Jordan on Tuesday downplayed the expulsion of Syria's ambassador to Amman, Bahjat Suleiman, saying relations with Damascus will not be severed and its embassy will remain open. "The government's decision to consider Bahjat Suleiman persona non grata and ask him to leave within 24 hours over his insults to Jordan does not at all mean that Jordanian-Syrian ties will be severed," Information Minister Mohammad Momani told government-owned Al-Rai daily.
Senator Richard Blumenthal said on Sunday he wanted to revive gun control legislation rejected by Congress in the wake of the 2012 Newtown, Connecticut, school massacre, saying it could have helped prevent this weekend's deadly California shooting spree. Blumenthal, a Democrat from Connecticut, said on CBS's "Face the Nation" program the legislation, which failed last year, could be revised to emphasize the mental condition of potential gun buyers. "Obviously, not every kind of gun violence is going to be prevented by laws out of Washington," he said. On Friday night a 22-year-old college student identified as Elliot Rodger allegedly stabbed three people to death in his apartment in Santa Barbara, California, and then drove through the city and fatally shot three others with handguns he had legally bought.
The White House inadvertently included the name of the top CIA official in Afghanistan on a list of participants in a military briefing with President Barack Obama that was distributed to reporters on Sunday, the Washington Post reported. The newspaper said the official, identified as "Chief of Station" in Kabul, was named as being among those at a briefing with Obama during the president's trip to Bagram Air Base near the Afghan capital. The list of names was sent by email to reporters traveling with Obama on his surprise Afghanistan visit and included in a "pool report" shared with correspondents and others not on the trip. The Post said the White House issued a revised list deleting the CIA official's name after it recognized the mistake. The newspaper said its White House bureau chief, Scott Wilson, who was on the trip, copied the original list from the email provided by White House press officials and included it in a report sent to a distribution list with over 6,000 recipients. After he spotted the reference to the station chief, Wilson asked White House press officials in Afghanistan if they had intended to include that name, the Post said. "Initially, the press office raised no objection, apparently because military officials had provided the list to distribute to news organizations," the Post added.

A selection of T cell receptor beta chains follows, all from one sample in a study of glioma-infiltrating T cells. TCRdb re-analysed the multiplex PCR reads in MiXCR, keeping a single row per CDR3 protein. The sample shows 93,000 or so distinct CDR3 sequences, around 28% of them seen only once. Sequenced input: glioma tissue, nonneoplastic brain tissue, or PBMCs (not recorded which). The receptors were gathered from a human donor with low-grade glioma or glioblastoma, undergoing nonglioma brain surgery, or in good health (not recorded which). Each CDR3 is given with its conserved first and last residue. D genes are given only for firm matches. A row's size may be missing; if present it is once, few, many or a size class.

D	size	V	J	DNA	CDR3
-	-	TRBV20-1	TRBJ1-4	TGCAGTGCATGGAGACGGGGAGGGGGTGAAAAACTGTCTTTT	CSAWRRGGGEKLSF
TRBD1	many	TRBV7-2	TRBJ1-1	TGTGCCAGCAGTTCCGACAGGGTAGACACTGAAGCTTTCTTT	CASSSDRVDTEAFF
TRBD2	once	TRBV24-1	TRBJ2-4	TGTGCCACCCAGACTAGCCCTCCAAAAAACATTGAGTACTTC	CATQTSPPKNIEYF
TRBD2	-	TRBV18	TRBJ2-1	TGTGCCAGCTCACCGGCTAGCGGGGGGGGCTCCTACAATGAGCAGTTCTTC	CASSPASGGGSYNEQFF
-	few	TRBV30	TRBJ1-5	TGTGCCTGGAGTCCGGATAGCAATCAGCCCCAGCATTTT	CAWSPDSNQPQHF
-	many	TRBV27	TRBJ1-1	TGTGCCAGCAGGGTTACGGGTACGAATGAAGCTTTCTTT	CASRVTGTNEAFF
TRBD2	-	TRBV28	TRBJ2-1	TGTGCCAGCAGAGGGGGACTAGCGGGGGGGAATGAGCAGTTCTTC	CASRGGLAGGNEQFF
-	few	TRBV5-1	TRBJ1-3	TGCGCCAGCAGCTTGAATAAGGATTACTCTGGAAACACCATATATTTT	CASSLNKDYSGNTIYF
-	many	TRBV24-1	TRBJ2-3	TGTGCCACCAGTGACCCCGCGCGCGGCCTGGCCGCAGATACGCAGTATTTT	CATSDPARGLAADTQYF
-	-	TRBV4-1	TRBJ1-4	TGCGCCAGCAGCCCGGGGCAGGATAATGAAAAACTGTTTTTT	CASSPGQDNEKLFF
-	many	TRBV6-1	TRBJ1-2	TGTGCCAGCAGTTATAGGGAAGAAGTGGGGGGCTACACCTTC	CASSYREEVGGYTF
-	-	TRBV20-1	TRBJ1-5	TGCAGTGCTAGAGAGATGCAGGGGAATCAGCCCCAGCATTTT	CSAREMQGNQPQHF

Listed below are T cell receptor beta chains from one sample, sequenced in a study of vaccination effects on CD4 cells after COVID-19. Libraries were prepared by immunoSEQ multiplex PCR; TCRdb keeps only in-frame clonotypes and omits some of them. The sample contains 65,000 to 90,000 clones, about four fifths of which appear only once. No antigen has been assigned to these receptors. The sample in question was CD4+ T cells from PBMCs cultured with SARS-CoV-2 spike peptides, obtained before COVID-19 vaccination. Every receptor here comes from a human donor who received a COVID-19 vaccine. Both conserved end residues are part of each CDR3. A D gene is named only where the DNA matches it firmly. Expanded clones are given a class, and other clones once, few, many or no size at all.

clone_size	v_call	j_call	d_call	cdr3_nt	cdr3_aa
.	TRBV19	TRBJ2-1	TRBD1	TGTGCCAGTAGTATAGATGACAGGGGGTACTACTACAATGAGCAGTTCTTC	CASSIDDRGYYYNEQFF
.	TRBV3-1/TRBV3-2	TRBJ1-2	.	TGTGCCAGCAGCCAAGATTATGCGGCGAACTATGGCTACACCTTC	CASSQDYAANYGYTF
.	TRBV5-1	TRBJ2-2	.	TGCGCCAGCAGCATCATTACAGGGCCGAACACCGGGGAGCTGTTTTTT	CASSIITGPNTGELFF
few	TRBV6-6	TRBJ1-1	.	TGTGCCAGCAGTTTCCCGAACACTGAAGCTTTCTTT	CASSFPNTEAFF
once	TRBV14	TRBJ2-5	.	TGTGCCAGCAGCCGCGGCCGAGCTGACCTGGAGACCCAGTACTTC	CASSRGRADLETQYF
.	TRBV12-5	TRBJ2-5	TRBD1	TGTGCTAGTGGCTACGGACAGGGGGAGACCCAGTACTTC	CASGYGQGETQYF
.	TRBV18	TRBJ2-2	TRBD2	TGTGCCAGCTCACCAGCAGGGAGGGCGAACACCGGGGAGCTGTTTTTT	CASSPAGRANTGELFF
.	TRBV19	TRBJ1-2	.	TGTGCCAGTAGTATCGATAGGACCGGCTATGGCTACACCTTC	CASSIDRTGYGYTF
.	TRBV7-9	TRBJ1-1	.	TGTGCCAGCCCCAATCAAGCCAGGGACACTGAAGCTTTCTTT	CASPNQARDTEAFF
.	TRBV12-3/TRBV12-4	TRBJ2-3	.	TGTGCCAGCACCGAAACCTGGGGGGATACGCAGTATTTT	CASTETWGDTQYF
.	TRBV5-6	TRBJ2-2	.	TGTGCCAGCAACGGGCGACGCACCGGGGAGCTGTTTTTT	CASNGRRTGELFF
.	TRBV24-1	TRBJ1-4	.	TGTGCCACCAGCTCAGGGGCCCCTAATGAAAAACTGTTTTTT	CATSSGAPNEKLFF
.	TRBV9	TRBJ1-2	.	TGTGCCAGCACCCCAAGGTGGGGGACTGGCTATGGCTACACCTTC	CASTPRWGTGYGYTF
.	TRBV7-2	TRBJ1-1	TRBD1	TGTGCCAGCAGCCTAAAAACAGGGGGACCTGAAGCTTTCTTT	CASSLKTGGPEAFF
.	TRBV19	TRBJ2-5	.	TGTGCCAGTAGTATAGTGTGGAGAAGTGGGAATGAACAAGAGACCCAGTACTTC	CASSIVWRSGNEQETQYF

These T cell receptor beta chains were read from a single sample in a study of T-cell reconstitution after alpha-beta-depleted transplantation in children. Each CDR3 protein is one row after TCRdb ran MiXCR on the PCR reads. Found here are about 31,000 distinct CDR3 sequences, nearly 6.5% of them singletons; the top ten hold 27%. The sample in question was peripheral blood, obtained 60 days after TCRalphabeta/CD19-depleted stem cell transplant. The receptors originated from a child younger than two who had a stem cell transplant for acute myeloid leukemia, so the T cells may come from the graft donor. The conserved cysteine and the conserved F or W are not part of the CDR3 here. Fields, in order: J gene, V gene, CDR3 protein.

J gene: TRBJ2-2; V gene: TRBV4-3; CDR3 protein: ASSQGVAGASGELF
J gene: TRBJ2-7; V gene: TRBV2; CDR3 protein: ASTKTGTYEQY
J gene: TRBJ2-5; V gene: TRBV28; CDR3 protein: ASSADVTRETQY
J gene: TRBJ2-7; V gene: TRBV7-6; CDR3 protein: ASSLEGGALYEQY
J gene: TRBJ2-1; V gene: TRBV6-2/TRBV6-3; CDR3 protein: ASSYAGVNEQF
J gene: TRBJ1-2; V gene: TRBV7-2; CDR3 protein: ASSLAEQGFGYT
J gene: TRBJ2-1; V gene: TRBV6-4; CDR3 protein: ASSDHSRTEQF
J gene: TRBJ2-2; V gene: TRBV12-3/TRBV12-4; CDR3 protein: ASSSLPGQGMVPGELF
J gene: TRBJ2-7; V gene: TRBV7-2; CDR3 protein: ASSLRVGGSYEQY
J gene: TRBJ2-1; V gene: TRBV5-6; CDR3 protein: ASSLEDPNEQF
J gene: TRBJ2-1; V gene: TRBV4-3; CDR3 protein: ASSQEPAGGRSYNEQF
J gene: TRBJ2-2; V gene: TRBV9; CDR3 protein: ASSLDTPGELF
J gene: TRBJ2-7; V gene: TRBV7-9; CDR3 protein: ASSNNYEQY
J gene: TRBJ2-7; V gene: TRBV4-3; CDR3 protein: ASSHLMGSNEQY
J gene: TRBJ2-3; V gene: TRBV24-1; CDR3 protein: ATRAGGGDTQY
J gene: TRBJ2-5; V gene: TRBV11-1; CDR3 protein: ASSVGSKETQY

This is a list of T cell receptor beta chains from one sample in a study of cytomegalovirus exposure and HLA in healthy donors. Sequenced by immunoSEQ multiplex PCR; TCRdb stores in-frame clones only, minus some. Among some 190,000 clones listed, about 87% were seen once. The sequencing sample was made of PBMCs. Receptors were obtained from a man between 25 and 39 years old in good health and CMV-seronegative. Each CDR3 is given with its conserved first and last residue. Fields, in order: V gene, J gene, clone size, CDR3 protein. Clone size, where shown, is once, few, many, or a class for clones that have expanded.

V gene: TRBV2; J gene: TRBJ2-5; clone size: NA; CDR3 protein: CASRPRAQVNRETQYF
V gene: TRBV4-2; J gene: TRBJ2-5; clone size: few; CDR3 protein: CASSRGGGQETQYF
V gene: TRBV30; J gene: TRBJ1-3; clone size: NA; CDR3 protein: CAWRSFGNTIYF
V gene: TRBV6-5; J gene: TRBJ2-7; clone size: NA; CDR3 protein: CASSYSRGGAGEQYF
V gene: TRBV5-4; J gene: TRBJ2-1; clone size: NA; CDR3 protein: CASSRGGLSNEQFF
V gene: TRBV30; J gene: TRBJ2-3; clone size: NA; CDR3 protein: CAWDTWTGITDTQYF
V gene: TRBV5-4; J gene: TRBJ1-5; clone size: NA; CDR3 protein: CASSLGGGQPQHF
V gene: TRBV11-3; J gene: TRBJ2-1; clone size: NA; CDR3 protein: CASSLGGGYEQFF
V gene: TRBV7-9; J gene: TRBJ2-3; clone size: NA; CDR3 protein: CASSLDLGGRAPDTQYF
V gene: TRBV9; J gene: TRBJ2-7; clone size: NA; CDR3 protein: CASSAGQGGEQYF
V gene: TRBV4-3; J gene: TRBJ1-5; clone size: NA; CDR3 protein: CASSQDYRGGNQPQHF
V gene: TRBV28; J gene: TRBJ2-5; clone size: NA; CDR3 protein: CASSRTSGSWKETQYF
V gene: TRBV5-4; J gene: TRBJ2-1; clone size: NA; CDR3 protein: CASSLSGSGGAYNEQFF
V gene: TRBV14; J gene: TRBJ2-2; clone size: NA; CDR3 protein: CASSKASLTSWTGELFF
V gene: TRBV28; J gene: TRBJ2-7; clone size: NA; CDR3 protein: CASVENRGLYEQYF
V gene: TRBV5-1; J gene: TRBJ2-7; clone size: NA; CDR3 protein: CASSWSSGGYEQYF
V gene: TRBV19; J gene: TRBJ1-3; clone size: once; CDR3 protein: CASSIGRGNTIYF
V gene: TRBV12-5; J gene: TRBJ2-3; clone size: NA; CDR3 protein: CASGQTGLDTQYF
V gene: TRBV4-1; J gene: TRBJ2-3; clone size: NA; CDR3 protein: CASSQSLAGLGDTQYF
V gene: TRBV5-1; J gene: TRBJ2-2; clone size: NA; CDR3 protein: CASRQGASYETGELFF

WASHINGTON (AP) — Aiming to diversify and strengthen the nation's technological workforce, President Barack Obama is hosting the White House's annual science fair with an emphasis on the achievements of girls and women and with new initiatives to improve science, technology, engineering and math education.
By Marice Richter DALLAS TX (Reuters) - Texas conservatives are hoping to win two major Republican run-off elections on Tuesday, for lieutenant governor and attorney general, underscoring the Tea Party’s enduring influence in the state. Those two races were left undecided after no single candidate crossed the 50 percent threshold in the March 4 Republican primary, setting the stage for what has been a bruising run-off election between establishment candidates and conservative challengers who have the backing of both the Tea Party movement and its Texas star, U.S. Senator Ted Cruz. In the race for Lieutenant Governor, Tea Party favorite State Senator Dan Patrick took 41.5 percent of the vote in the four-candidate March primary, and is favored to win on Tuesday. The three-term incumbent, David Dewhurst, finished with 28 percent.
By Jeff Mason WASHINGTON (Reuters) - President Barack Obama paid tribute on Monday to fallen U.S. military men and women during a Memorial Day ceremony at Arlington National Cemetery that highlighted a veterans' care scandal that has engulfed his presidency in recent weeks. Just hours earlier, Obama returned from a surprise trip to Afghanistan, where he thanked troops for a mission that will conclude formally at the end of this year.
People-smugglers are looking to target New Zealand now that Australia's tough border protection policies have effectively "closed down" that country to asylum-seeker boats, Prime Minister John Key said Tuesday. While the voyage to New Zealand from places such as Indonesia and Sri Lanka is potentially far more perilous than trying to reach Australia, Key said people-smugglers and asylum-seekers were willing to take the risk in the wake of Canberra's clampdown. "We take this very seriously ... we know it's very hard to come to New Zealand, no one's arguing it's an easy distance or journey," he told TV3. "But the reality is that as Australia closes down as a destination for asylum-seekers, they are trying to open up new frontiers and one of those is New Zealand."